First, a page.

Once the tree was decorated, Dad went back to work and created a village under the tree, on the train track board. Oh, I loved that village and train. He had a really old, large transformer, and you could press a button on it and the train’s whistle would blow. Also, he had a little pill that he would drop into the engine’s smokestack. Like magic, the smokestack would send out little curls of smoke. We were thrilled as little kids. (My brother was notorious for making the train go too fast, so fast that it would often wreck. And our English bulldog, Spike, was enamored with the train when it ran, too.)
The holiday cooking would begin, and we would have the treats we looked forward to all year. Mom made Snickerdoodles, press cookies with sparkles and beads, cut-out sugar cookies with all the holiday shapes, butterballs…she still makes these today.
When we were really little children, my brother and I would set the alarm clock for 5:30 a.m. (there was one year, and only one, when we set it for 4:30 a.m.), then we’d sit on the top step until my parents got up and gave the go-ahead to go into the living room to see our stockings. Dad would go downstairs, to the big, knotty pine paneled rec room we had, turn on the tree and the extra heater down there, and we’d go down to the tree after the stockings were finished. My parents weren’t really big on birthdays or any other holidays throughout the year, but Christmas—Christmas, they went all out. “Santa” had come overnight, of course, and when we walked into that rec room, it was miraculous—“Santa’s” gifts were unwrapped and spread around the room. We each had our own “spots” on the two sofas that were in the room; my brother and I each had half of one sofa, and my two sisters each had a half of the other sofa. It was magical. On top of that, there were wrapped presents piled next to the tree, from all members of the family to each other.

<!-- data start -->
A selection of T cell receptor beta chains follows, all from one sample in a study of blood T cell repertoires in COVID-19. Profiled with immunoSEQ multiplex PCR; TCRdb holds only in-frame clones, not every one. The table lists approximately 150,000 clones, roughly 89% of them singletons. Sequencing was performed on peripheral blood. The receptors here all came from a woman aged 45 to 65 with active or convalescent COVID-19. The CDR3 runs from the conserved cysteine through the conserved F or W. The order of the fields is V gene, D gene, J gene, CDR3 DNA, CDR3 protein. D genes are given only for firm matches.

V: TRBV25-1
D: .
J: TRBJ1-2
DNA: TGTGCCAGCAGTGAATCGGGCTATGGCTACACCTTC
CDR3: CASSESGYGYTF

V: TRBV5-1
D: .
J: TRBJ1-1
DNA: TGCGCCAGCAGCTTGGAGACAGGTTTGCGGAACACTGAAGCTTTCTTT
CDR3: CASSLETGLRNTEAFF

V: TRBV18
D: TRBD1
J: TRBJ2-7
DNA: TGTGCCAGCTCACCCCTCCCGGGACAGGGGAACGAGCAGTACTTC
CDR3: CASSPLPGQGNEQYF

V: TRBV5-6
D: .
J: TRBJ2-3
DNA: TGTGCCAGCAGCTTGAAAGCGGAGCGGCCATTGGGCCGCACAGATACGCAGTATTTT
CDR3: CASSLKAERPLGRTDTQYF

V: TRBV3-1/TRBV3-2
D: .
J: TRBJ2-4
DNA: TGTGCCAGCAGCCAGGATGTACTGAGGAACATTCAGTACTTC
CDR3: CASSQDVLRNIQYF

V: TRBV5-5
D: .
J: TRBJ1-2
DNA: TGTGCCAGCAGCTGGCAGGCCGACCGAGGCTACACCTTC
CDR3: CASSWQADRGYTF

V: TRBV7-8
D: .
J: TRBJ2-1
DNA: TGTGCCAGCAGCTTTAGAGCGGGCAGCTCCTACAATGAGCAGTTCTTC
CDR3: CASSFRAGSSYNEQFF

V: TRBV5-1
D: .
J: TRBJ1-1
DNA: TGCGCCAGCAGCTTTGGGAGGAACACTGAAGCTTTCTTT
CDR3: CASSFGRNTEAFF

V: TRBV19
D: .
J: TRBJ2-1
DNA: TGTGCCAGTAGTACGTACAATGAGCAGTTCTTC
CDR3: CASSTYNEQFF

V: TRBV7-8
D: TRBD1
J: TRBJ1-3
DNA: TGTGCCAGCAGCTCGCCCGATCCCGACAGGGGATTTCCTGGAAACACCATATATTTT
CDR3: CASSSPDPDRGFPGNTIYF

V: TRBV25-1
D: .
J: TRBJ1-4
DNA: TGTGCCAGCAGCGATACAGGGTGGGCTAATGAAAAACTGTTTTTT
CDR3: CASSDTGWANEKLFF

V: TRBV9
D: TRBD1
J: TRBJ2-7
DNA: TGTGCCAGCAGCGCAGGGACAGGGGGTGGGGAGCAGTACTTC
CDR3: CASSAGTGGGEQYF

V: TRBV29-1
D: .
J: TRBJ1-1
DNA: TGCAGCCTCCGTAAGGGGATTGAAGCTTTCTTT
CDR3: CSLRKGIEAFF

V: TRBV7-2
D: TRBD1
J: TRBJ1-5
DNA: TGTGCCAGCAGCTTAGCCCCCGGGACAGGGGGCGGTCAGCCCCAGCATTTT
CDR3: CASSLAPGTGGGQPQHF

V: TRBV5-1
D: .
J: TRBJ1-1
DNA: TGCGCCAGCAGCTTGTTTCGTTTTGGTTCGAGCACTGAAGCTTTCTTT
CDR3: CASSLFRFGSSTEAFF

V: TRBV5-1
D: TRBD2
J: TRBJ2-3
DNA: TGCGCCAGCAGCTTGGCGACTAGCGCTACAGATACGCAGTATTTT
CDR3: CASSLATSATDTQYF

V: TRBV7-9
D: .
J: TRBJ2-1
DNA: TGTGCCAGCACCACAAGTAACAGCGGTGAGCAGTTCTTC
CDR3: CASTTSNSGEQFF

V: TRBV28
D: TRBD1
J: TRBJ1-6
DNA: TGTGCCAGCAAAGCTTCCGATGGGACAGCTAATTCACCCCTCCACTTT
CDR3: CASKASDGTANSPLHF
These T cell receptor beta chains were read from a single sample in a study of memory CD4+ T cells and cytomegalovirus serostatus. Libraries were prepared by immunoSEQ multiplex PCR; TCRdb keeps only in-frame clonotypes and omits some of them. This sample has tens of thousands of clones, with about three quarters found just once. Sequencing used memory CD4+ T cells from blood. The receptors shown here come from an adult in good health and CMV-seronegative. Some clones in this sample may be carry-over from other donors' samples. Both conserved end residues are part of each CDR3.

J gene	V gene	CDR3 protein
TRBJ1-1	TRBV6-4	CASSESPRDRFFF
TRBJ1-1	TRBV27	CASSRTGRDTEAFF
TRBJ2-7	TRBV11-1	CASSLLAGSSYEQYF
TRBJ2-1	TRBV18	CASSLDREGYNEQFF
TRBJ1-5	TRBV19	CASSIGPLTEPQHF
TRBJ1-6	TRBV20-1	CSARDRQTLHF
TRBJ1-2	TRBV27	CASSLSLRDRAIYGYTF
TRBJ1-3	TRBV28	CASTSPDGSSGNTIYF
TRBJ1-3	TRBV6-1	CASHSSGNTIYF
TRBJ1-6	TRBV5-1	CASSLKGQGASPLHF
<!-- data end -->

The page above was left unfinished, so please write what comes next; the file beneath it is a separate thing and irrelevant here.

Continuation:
On Christmas afternoon, we always went up the hill to my grandparents’ house, my beloved Gramma and Gramps. Their house was decorated just as heavily as our house. They always had two, sometimes three, big trees. One I particularly remember was the silver tree they put in the front bay window—it was covered with elves and had an electric color wheel that made it change color, which was magical for all us kids. My aunt, uncle, and cousins would be there, too, for Christmas. More presents, more music, a big delicious meal, and family camaraderie. My grandmother’s meals were always more Southern, of course, and ham was at the center of the Christmas table (along with other meats and lots of other Southern delicacies). Gramma always made Franklin nut cake and fresh coconut cake. Mom’s side of the family was not as into pies as cakes, as I recall…though, when there was a pie, someone would say to my grandmother, “Mama/Gramma, who made the pie? It’s delicious.” And she’d smile and say, “Mrs. Smith.” Then came her wonderful laugh. We still say this today in our family, and it still makes everyone smile.
Many years, the weather was mild, so we could play in the yard (I don’t really remember a white Christmas, back then).
The tree always came down the Sunday after Christmas, if I remember correctly. In any case, it was never up for more than two weeks, for safety’s sake—by then, it would be so dry.
Such wonderful memories. I have been very fortunate and I am grateful.